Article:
To put things in context: at the Ducks Unlimited banquets that I am using as an example, they were raffling semiautomatic rifles, a few scary looking AR-15s, shotguns, and pistols, many of which could take high capacity magazines. There wasn’t anyone there that identified with Nancy Pelosi or Diane Feinstein. However, they were there for the almost singular reason of raising funds for the conservation of wetlands habitat. The idea of possible sulfuric acid run off anywhere in their state was a nonstarter. This attitude is not only shared by duck hunters, but by a lot of people in my neck of the woods that spends significant time in the woods or on the waters, which are most folks.

During my political campaigns I would counter the concerns of outdoorsmen regarding the potential environmental damage that copper-nickel mining might cause with an explanation of the science, engineering, standards, monitoring, oversight, assurances the acidity wouldn’t be severe, reverse osmosis machines that would treat any inadvertent discharge, and that financial surety would be provided should a cleanup be needed. Some of the time I would get a shrug and the conversation would continue to other matters, most of the time I would get a disapproving look, then assurances of support anyway, however a few times I got a conversation ending “…it isn’t worth the risk!” None of these people were Democrat operatives. Almost all I knew, or were known to me, to have a conservative bent.

I was supportive of these copper-nickel mining projects as Minnesota’s 8th Congressional District’s prospective U.S. Representative because of a belief that if the people of the Iron Range knew the risks and understood the project, which they did, then it would be my job as their representative to champion their cause. These people do not want to be retrained as machinists or computer programmers, they want to mine.

Now that I have turned the corner on political life and have assumed the mantle of a political and policy commentator, I have shifted to a more objective viewpoint. I still maintain it should ultimately be left up to the Iron Rangers themselves to decide, but as water flows so do opinions and political constituencies. The political reality is it’s not a local issue as there are many real downstream stake holders, and many more voluntary stake holders who are conservationists, environmentalist, outdoorsmen, or even concerned folks who visited the Boundary Waters once upon a time.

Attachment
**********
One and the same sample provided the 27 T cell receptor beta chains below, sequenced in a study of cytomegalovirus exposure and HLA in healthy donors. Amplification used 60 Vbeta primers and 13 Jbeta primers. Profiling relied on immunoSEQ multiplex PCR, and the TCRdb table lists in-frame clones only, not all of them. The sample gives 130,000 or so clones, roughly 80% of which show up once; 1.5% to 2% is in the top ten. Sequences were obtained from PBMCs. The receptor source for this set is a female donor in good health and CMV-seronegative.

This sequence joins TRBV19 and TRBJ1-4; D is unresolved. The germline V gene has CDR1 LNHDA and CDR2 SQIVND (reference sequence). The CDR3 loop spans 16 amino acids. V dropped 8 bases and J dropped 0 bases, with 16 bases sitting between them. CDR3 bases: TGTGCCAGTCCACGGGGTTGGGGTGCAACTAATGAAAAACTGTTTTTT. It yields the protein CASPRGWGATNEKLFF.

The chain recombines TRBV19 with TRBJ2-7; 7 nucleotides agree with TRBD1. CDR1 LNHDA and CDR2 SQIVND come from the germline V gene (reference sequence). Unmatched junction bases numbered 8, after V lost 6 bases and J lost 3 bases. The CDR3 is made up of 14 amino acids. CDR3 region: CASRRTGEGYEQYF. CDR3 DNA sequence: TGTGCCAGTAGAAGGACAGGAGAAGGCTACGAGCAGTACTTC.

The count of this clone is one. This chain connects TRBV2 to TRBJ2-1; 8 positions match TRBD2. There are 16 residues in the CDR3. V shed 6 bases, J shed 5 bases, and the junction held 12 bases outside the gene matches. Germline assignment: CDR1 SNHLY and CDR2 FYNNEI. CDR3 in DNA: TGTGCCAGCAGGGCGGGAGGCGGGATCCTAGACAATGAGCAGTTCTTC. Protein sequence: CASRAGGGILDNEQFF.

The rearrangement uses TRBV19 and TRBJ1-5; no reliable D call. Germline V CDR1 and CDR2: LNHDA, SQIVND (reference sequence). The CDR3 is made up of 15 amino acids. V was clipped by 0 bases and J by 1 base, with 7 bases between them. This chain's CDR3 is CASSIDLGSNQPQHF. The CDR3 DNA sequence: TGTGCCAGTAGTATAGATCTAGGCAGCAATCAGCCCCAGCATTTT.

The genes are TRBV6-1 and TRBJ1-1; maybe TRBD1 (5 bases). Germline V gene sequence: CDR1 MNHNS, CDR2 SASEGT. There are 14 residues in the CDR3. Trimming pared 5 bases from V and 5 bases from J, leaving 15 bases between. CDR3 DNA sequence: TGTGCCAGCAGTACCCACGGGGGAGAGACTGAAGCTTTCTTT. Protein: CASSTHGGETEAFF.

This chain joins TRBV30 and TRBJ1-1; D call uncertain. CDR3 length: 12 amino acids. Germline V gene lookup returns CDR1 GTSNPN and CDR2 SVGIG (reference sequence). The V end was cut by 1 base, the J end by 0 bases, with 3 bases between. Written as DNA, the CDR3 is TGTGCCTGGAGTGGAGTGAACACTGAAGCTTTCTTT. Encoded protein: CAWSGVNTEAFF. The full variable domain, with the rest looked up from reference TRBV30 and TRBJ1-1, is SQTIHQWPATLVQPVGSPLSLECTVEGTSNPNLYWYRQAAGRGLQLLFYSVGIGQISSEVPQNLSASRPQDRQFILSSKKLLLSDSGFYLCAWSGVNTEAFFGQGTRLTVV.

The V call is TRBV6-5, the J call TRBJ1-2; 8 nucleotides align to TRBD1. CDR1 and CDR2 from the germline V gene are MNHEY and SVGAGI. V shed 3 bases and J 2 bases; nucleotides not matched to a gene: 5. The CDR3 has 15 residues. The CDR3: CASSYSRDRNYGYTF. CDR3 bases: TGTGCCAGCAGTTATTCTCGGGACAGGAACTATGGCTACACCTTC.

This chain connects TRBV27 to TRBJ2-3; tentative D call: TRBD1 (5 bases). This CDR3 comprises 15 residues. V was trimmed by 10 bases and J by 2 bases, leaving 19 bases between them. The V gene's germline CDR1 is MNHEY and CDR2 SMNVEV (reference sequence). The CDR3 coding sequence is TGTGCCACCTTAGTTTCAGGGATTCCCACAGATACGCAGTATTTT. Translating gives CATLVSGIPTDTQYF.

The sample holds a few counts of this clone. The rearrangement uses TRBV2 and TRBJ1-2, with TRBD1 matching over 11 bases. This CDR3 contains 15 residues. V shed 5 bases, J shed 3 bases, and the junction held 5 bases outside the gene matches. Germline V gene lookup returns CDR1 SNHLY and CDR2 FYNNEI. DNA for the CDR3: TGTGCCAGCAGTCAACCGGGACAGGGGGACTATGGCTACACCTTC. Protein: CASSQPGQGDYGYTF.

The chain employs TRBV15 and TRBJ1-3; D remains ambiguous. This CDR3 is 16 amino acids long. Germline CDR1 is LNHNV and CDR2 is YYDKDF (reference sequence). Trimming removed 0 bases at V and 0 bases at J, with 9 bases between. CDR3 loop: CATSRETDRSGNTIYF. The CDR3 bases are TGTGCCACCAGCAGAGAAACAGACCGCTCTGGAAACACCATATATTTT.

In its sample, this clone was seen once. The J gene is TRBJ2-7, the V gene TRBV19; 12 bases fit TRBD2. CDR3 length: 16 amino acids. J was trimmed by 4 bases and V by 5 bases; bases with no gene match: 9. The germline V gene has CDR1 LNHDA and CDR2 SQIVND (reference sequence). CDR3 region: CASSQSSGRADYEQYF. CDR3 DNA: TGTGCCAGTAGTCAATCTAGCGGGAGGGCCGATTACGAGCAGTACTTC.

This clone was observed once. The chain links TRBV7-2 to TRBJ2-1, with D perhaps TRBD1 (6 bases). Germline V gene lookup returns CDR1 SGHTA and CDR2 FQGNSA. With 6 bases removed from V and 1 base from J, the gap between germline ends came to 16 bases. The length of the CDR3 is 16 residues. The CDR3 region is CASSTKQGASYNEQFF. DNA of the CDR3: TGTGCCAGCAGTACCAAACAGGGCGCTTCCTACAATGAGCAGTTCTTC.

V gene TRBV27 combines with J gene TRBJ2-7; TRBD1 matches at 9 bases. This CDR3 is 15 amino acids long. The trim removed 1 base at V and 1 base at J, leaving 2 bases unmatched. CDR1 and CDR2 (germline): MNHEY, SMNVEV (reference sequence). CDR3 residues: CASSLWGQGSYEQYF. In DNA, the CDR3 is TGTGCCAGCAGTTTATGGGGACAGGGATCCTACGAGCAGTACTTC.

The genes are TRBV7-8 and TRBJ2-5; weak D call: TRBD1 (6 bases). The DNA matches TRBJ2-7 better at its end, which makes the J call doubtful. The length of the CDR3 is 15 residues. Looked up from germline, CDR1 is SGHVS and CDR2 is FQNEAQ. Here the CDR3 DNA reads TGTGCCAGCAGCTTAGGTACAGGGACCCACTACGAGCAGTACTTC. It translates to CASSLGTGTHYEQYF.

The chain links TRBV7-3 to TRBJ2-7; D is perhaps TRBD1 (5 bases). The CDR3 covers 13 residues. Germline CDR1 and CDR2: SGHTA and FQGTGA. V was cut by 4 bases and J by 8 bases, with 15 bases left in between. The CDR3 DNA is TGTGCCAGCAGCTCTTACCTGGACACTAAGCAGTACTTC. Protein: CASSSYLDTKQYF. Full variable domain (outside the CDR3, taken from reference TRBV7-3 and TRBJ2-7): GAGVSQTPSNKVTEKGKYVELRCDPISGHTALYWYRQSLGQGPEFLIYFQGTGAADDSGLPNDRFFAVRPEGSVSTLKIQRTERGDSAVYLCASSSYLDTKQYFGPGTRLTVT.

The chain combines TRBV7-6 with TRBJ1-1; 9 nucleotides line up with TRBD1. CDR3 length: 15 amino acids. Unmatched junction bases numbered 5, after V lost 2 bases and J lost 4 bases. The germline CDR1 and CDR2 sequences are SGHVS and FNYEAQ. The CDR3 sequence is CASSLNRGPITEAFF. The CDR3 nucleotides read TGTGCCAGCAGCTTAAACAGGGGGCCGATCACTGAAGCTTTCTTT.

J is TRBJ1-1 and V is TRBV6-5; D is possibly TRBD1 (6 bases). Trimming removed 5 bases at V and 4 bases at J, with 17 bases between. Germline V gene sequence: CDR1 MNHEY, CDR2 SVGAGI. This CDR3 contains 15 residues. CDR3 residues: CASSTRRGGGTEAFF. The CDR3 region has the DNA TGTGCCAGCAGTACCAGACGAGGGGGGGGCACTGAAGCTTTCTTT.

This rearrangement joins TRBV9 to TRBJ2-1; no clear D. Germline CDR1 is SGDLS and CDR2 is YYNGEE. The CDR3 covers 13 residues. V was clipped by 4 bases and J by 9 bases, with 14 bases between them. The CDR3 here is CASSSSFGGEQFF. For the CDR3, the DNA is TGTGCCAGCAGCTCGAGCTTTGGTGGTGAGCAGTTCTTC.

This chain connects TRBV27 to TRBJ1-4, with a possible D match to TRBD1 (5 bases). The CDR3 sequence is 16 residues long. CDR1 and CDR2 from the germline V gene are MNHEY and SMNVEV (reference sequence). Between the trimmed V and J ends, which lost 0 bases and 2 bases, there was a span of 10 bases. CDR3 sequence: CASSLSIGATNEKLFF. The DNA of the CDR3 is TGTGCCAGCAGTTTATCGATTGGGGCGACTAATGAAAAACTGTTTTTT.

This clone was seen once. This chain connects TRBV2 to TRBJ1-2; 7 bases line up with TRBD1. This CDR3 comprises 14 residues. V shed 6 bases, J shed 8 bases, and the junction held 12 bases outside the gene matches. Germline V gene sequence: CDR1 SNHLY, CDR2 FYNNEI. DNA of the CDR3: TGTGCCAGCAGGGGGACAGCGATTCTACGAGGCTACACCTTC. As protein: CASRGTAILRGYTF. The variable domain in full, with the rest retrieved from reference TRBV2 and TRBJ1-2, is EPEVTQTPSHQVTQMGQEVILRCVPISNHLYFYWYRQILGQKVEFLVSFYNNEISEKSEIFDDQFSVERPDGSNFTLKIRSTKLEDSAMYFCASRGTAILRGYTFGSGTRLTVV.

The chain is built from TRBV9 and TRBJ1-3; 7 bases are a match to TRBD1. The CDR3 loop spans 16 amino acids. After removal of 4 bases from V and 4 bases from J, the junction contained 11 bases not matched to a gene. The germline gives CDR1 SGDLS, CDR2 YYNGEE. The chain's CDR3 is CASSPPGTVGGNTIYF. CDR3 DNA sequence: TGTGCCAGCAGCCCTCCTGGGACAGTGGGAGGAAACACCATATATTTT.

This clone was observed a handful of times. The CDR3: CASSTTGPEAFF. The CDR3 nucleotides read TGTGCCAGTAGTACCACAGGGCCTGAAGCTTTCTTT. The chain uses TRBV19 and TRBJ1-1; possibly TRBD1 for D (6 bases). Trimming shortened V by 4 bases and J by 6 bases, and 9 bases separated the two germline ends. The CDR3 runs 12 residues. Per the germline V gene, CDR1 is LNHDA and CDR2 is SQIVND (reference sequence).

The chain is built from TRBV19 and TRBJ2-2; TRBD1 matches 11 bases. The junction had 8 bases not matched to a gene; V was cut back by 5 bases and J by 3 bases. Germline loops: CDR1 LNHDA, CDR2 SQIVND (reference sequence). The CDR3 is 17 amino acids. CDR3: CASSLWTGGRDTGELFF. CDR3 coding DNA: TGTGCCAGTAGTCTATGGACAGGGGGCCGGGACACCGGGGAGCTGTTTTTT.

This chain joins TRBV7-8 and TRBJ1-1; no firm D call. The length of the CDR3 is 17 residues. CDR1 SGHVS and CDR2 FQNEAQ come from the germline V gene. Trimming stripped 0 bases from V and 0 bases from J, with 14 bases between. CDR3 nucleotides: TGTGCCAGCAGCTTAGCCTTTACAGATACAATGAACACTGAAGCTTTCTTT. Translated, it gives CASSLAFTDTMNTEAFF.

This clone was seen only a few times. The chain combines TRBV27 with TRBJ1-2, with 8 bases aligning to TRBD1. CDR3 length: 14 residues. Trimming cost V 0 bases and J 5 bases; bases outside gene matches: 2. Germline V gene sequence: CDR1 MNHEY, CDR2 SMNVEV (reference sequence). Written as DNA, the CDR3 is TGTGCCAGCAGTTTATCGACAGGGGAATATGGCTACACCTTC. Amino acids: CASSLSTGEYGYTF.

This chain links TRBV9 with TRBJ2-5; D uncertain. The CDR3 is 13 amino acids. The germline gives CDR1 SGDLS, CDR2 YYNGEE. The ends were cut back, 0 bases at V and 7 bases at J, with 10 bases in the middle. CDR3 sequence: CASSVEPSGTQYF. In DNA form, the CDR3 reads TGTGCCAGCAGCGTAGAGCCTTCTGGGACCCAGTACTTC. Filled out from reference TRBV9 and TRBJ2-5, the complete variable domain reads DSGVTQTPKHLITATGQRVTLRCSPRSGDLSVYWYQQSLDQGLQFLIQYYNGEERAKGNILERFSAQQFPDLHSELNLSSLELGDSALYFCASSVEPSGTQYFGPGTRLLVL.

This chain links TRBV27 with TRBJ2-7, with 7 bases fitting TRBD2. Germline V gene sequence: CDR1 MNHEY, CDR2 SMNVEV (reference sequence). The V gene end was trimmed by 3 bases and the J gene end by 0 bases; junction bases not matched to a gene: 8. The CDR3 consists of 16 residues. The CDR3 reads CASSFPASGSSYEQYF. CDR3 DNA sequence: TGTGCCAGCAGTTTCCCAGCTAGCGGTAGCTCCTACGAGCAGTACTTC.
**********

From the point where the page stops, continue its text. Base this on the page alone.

While I am certain that the narrative of Republicans being of a singular mind on copper-nickel mining on Minnesota’s Iron Range and Democrats being irreconcilably divided is untrue. I also am certain that there are many more single-issue voters amongst the Democrat environmentalists than there are amongst the Republican conservationists. For Republican leaning voters outside the Iron Range, it isn’t presently a “top five issue”, but for a lot of Democrat leaning voters, it is. However, as the various Republican leaning conservation groups discuss the potential risks of sulfuric acid entering watersheds because of copper-nickel mining, strong opinions are growing with right leaning voters as folks in greater Minnesota are asking themselves whether they would want copper-nickel mining upstream from them. Except for those solely representing Iron Range communities, Republican or Democrat, championing copper-nickel mining has become an increasingly politically risky thing to do.

I would caution any statewide candidate from supporting copper-nickel mining projects before they fully understand the political landscape. Republican or Democrat, they might lose many more votes than they would gain. Whether there are untapped votes on Minnesota’s Iron Range for Republicans or not is no longer my concern, although the people I had the pleasure of meeting there were the nicest group of folks ever. Culturally there is very little difference between the Iron Range and Cass and Crow Wing counties, where I live, politically it is night and day. Northern Minnesota is home to the finest people in the world. Yes, I am biased.

Image: Mobile Objective from USA, Iron Range-20050725, Resized by Outstate.us, CC BY-SA 2.0